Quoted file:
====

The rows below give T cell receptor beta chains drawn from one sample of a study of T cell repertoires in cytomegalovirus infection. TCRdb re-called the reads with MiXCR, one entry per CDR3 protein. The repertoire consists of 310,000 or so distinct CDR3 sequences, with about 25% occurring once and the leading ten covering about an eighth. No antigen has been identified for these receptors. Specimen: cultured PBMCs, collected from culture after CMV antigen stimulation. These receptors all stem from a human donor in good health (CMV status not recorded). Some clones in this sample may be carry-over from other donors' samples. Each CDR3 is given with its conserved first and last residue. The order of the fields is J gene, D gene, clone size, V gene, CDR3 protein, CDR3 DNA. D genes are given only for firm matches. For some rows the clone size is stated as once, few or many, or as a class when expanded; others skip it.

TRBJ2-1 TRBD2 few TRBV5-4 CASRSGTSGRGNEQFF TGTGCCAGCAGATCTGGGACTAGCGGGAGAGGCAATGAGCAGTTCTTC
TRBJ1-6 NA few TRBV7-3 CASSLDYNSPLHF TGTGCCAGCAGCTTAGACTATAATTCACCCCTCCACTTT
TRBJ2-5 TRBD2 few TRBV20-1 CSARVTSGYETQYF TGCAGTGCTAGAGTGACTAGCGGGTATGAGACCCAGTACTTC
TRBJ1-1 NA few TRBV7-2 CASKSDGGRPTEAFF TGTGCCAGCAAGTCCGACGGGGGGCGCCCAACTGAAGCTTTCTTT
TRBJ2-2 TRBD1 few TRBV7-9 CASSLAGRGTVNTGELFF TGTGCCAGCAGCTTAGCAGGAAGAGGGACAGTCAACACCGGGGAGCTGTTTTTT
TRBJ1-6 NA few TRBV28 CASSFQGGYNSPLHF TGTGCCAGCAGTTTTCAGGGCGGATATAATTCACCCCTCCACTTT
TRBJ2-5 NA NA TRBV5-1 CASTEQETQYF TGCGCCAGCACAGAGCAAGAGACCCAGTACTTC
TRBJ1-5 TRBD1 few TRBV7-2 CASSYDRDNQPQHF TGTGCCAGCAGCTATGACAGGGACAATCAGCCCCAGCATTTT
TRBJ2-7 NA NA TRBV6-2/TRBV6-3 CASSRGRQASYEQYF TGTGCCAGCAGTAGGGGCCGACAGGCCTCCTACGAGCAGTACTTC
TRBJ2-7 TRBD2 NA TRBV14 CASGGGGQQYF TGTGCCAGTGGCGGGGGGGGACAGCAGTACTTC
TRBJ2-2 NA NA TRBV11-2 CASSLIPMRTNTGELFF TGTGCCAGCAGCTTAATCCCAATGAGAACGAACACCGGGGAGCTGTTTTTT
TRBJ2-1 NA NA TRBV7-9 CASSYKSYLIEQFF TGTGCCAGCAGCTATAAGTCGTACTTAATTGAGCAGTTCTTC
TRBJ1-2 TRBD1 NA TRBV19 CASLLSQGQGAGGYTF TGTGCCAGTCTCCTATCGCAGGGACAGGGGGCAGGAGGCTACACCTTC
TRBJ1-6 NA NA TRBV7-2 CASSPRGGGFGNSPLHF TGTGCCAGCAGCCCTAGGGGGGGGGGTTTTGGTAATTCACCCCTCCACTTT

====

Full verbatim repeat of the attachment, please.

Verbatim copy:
The rows below give T cell receptor beta chains drawn from one sample of a study of T cell repertoires in cytomegalovirus infection. TCRdb re-called the reads with MiXCR, one entry per CDR3 protein. The repertoire consists of 310,000 or so distinct CDR3 sequences, with about 25% occurring once and the leading ten covering about an eighth. No antigen has been identified for these receptors. Specimen: cultured PBMCs, collected from culture after CMV antigen stimulation. These receptors all stem from a human donor in good health (CMV status not recorded). Some clones in this sample may be carry-over from other donors' samples. Each CDR3 is given with its conserved first and last residue. The order of the fields is J gene, D gene, clone size, V gene, CDR3 protein, CDR3 DNA. D genes are given only for firm matches. For some rows the clone size is stated as once, few or many, or as a class when expanded; others skip it.

TRBJ2-1 TRBD2 few TRBV5-4 CASRSGTSGRGNEQFF TGTGCCAGCAGATCTGGGACTAGCGGGAGAGGCAATGAGCAGTTCTTC
TRBJ1-6 NA few TRBV7-3 CASSLDYNSPLHF TGTGCCAGCAGCTTAGACTATAATTCACCCCTCCACTTT
TRBJ2-5 TRBD2 few TRBV20-1 CSARVTSGYETQYF TGCAGTGCTAGAGTGACTAGCGGGTATGAGACCCAGTACTTC
TRBJ1-1 NA few TRBV7-2 CASKSDGGRPTEAFF TGTGCCAGCAAGTCCGACGGGGGGCGCCCAACTGAAGCTTTCTTT
TRBJ2-2 TRBD1 few TRBV7-9 CASSLAGRGTVNTGELFF TGTGCCAGCAGCTTAGCAGGAAGAGGGACAGTCAACACCGGGGAGCTGTTTTTT
TRBJ1-6 NA few TRBV28 CASSFQGGYNSPLHF TGTGCCAGCAGTTTTCAGGGCGGATATAATTCACCCCTCCACTTT
TRBJ2-5 NA NA TRBV5-1 CASTEQETQYF TGCGCCAGCACAGAGCAAGAGACCCAGTACTTC
TRBJ1-5 TRBD1 few TRBV7-2 CASSYDRDNQPQHF TGTGCCAGCAGCTATGACAGGGACAATCAGCCCCAGCATTTT
TRBJ2-7 NA NA TRBV6-2/TRBV6-3 CASSRGRQASYEQYF TGTGCCAGCAGTAGGGGCCGACAGGCCTCCTACGAGCAGTACTTC
TRBJ2-7 TRBD2 NA TRBV14 CASGGGGQQYF TGTGCCAGTGGCGGGGGGGGACAGCAGTACTTC
TRBJ2-2 NA NA TRBV11-2 CASSLIPMRTNTGELFF TGTGCCAGCAGCTTAATCCCAATGAGAACGAACACCGGGGAGCTGTTTTTT
TRBJ2-1 NA NA TRBV7-9 CASSYKSYLIEQFF TGTGCCAGCAGCTATAAGTCGTACTTAATTGAGCAGTTCTTC
TRBJ1-2 TRBD1 NA TRBV19 CASLLSQGQGAGGYTF TGTGCCAGTCTCCTATCGCAGGGACAGGGGGCAGGAGGCTACACCTTC
TRBJ1-6 NA NA TRBV7-2 CASSPRGGGFGNSPLHF TGTGCCAGCAGCCCTAGGGGGGGGGGTTTTGGTAATTCACCCCTCCACTTT